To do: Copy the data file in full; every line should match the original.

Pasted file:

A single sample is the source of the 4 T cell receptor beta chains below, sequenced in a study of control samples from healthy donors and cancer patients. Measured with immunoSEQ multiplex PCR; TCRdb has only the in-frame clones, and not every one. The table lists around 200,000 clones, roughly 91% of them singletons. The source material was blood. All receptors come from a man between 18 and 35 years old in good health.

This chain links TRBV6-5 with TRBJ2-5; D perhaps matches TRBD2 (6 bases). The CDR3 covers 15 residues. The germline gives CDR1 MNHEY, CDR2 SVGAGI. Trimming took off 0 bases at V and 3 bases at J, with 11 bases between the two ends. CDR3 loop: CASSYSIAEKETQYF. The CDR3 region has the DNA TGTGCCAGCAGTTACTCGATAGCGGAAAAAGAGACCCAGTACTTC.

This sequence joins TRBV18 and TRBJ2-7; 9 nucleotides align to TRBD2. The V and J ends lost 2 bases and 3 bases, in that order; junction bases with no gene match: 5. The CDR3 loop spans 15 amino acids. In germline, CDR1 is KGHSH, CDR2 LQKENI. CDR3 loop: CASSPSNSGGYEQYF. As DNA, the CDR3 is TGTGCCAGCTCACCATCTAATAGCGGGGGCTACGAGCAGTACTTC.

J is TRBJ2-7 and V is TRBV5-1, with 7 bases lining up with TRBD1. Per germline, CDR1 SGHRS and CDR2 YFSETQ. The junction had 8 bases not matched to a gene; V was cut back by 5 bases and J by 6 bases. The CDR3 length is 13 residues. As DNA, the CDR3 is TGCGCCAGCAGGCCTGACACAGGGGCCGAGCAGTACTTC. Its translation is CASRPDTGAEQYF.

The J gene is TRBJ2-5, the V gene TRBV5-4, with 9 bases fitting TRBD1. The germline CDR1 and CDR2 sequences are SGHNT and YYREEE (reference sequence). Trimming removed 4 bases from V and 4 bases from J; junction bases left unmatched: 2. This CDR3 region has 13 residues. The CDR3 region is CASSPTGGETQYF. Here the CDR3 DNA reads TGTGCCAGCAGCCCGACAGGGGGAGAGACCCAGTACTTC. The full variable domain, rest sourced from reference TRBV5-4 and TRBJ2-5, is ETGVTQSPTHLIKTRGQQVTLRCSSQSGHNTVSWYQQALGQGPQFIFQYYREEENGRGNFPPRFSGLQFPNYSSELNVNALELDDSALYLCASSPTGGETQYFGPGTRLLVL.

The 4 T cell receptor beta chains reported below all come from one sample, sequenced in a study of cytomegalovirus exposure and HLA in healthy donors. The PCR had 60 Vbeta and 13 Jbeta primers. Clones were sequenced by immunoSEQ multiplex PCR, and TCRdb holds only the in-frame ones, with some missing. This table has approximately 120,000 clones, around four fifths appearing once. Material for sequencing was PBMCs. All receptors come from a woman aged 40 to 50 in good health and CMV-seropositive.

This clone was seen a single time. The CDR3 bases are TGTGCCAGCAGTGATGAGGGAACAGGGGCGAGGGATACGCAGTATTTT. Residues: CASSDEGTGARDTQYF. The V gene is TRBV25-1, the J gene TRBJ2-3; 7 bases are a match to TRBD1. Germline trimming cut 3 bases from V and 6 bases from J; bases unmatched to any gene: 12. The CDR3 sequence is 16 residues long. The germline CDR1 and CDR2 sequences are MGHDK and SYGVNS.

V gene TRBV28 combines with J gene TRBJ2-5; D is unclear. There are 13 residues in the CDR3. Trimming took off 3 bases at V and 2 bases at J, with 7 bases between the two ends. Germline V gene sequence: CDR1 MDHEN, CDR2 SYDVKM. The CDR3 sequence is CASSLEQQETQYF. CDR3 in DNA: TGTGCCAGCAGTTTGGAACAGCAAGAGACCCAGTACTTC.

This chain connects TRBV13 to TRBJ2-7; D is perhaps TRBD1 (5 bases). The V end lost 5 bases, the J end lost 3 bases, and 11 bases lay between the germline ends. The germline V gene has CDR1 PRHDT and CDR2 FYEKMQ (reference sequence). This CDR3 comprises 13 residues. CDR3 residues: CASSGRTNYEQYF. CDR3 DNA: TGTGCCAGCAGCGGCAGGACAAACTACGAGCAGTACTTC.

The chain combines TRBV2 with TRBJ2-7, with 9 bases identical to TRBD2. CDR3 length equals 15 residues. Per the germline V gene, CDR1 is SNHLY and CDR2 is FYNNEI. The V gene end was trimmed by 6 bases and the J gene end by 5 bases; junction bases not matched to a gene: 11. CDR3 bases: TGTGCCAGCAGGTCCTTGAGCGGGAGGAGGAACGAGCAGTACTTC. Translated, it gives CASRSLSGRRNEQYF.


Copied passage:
A single sample is the source of the 4 T cell receptor beta chains below, sequenced in a study of control samples from healthy donors and cancer patients. Measured with immunoSEQ multiplex PCR; TCRdb has only the in-frame clones, and not every one. The table lists around 200,000 clones, roughly 91% of them singletons. The source material was blood. All receptors come from a man between 18 and 35 years old in good health.

This chain links TRBV6-5 with TRBJ2-5; D perhaps matches TRBD2 (6 bases). The CDR3 covers 15 residues. The germline gives CDR1 MNHEY, CDR2 SVGAGI. Trimming took off 0 bases at V and 3 bases at J, with 11 bases between the two ends. CDR3 loop: CASSYSIAEKETQYF. The CDR3 region has the DNA TGTGCCAGCAGTTACTCGATAGCGGAAAAAGAGACCCAGTACTTC.

This sequence joins TRBV18 and TRBJ2-7; 9 nucleotides align to TRBD2. The V and J ends lost 2 bases and 3 bases, in that order; junction bases with no gene match: 5. The CDR3 loop spans 15 amino acids. In germline, CDR1 is KGHSH, CDR2 LQKENI. CDR3 loop: CASSPSNSGGYEQYF. As DNA, the CDR3 is TGTGCCAGCTCACCATCTAATAGCGGGGGCTACGAGCAGTACTTC.

J is TRBJ2-7 and V is TRBV5-1, with 7 bases lining up with TRBD1. Per germline, CDR1 SGHRS and CDR2 YFSETQ. The junction had 8 bases not matched to a gene; V was cut back by 5 bases and J by 6 bases. The CDR3 length is 13 residues. As DNA, the CDR3 is TGCGCCAGCAGGCCTGACACAGGGGCCGAGCAGTACTTC. Its translation is CASRPDTGAEQYF.

The J gene is TRBJ2-5, the V gene TRBV5-4, with 9 bases fitting TRBD1. The germline CDR1 and CDR2 sequences are SGHNT and YYREEE (reference sequence). Trimming removed 4 bases from V and 4 bases from J; junction bases left unmatched: 2. This CDR3 region has 13 residues. The CDR3 region is CASSPTGGETQYF. Here the CDR3 DNA reads TGTGCCAGCAGCCCGACAGGGGGAGAGACCCAGTACTTC. The full variable domain, rest sourced from reference TRBV5-4 and TRBJ2-5, is ETGVTQSPTHLIKTRGQQVTLRCSSQSGHNTVSWYQQALGQGPQFIFQYYREEENGRGNFPPRFSGLQFPNYSSELNVNALELDDSALYLCASSPTGGETQYFGPGTRLLVL.

The 4 T cell receptor beta chains reported below all come from one sample, sequenced in a study of cytomegalovirus exposure and HLA in healthy donors. The PCR had 60 Vbeta and 13 Jbeta primers. Clones were sequenced by immunoSEQ multiplex PCR, and TCRdb holds only the in-frame ones, with some missing. This table has approximately 120,000 clones, around four fifths appearing once. Material for sequencing was PBMCs. All receptors come from a woman aged 40 to 50 in good health and CMV-seropositive.

This clone was seen a single time. The CDR3 bases are TGTGCCAGCAGTGATGAGGGAACAGGGGCGAGGGATACGCAGTATTTT. Residues: CASSDEGTGARDTQYF. The V gene is TRBV25-1, the J gene TRBJ2-3; 7 bases are a match to TRBD1. Germline trimming cut 3 bases from V and 6 bases from J; bases unmatched to any gene: 12. The CDR3 sequence is 16 residues long. The germline CDR1 and CDR2 sequences are MGHDK and SYGVNS.

V gene TRBV28 combines with J gene TRBJ2-5; D is unclear. There are 13 residues in the CDR3. Trimming took off 3 bases at V and 2 bases at J, with 7 bases between the two ends. Germline V gene sequence: CDR1 MDHEN, CDR2 SYDVKM. The CDR3 sequence is CASSLEQQETQYF. CDR3 in DNA: TGTGCCAGCAGTTTGGAACAGCAAGAGACCCAGTACTTC.

This chain connects TRBV13 to TRBJ2-7; D is perhaps TRBD1 (5 bases). The V end lost 5 bases, the J end lost 3 bases, and 11 bases lay between the germline ends. The germline V gene has CDR1 PRHDT and CDR2 FYEKMQ (reference sequence). This CDR3 comprises 13 residues. CDR3 residues: CASSGRTNYEQYF. CDR3 DNA: TGTGCCAGCAGCGGCAGGACAAACTACGAGCAGTACTTC.

The chain combines TRBV2 with TRBJ2-7, with 9 bases identical to TRBD2. CDR3 length equals 15 residues. Per the germline V gene, CDR1 is SNHLY and CDR2 is FYNNEI. The V gene end was trimmed by 6 bases and the J gene end by 5 bases; junction bases not matched to a gene: 11. CDR3 bases: TGTGCCAGCAGGTCCTTGAGCGGGAGGAGGAACGAGCAGTACTTC. Translated, it gives CASRSLSGRRNEQYF.